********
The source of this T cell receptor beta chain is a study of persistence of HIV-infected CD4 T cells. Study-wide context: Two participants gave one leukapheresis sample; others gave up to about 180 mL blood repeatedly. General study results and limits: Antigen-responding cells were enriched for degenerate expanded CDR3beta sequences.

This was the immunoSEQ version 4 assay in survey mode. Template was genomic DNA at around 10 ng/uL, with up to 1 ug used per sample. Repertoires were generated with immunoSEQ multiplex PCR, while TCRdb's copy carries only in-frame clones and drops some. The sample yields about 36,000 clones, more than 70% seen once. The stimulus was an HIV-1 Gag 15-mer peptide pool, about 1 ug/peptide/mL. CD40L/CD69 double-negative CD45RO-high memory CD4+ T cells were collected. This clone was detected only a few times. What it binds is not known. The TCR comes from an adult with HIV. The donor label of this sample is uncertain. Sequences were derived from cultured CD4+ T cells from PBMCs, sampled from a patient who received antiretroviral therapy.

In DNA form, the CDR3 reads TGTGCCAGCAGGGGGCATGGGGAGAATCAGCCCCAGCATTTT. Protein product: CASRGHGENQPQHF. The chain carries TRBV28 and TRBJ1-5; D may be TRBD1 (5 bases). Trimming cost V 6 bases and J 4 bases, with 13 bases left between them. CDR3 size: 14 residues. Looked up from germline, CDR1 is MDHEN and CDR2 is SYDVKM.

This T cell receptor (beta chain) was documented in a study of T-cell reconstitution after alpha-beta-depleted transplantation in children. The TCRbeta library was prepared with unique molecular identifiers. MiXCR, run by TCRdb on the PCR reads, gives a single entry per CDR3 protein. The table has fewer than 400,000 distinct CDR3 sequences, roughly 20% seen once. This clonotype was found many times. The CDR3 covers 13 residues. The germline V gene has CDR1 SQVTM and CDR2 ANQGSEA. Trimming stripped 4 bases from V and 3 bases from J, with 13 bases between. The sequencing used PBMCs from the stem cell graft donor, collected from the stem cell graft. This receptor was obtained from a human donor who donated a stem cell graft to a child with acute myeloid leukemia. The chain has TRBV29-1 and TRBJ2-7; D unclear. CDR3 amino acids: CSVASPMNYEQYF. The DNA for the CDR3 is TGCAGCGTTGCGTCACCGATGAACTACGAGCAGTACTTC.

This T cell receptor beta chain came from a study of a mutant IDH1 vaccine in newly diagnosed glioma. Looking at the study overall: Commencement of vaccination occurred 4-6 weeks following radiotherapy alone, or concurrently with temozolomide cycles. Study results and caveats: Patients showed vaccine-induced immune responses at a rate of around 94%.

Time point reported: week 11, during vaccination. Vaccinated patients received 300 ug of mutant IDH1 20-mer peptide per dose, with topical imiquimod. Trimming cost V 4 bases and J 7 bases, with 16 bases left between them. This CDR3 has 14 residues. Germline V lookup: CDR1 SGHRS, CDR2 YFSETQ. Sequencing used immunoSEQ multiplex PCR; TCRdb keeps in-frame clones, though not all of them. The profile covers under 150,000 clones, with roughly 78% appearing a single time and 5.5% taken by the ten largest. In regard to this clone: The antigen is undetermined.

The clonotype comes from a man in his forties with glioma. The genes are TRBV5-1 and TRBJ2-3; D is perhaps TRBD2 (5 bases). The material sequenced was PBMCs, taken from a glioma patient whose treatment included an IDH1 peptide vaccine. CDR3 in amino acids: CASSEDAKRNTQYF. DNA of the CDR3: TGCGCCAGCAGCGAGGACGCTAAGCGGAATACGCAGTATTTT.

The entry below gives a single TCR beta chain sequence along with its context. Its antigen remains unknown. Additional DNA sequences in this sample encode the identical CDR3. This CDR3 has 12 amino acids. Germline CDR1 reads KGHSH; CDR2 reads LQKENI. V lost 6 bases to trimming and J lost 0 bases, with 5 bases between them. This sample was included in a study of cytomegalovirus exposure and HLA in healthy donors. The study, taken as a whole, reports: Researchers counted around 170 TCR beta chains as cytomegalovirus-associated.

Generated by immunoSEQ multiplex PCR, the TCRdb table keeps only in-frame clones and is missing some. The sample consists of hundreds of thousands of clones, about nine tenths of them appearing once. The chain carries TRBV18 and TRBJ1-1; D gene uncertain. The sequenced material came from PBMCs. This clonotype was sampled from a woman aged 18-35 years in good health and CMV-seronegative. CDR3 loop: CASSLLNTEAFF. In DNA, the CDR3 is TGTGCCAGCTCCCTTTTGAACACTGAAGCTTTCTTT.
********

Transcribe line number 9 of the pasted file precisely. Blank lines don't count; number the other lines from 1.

Generated by immunoSEQ multiplex PCR, the TCRdb table keeps only in-frame clones and is missing some. The sample consists of hundreds of thousands of clones, about nine tenths of them appearing once. The chain carries TRBV18 and TRBJ1-1; D gene uncertain. The sequenced material came from PBMCs. This clonotype was sampled from a woman aged 18-35 years in good health and CMV-seronegative. CDR3 loop: CASSLLNTEAFF. In DNA, the CDR3 is TGTGCCAGCTCCCTTTTGAACACTGAAGCTTTCTTT.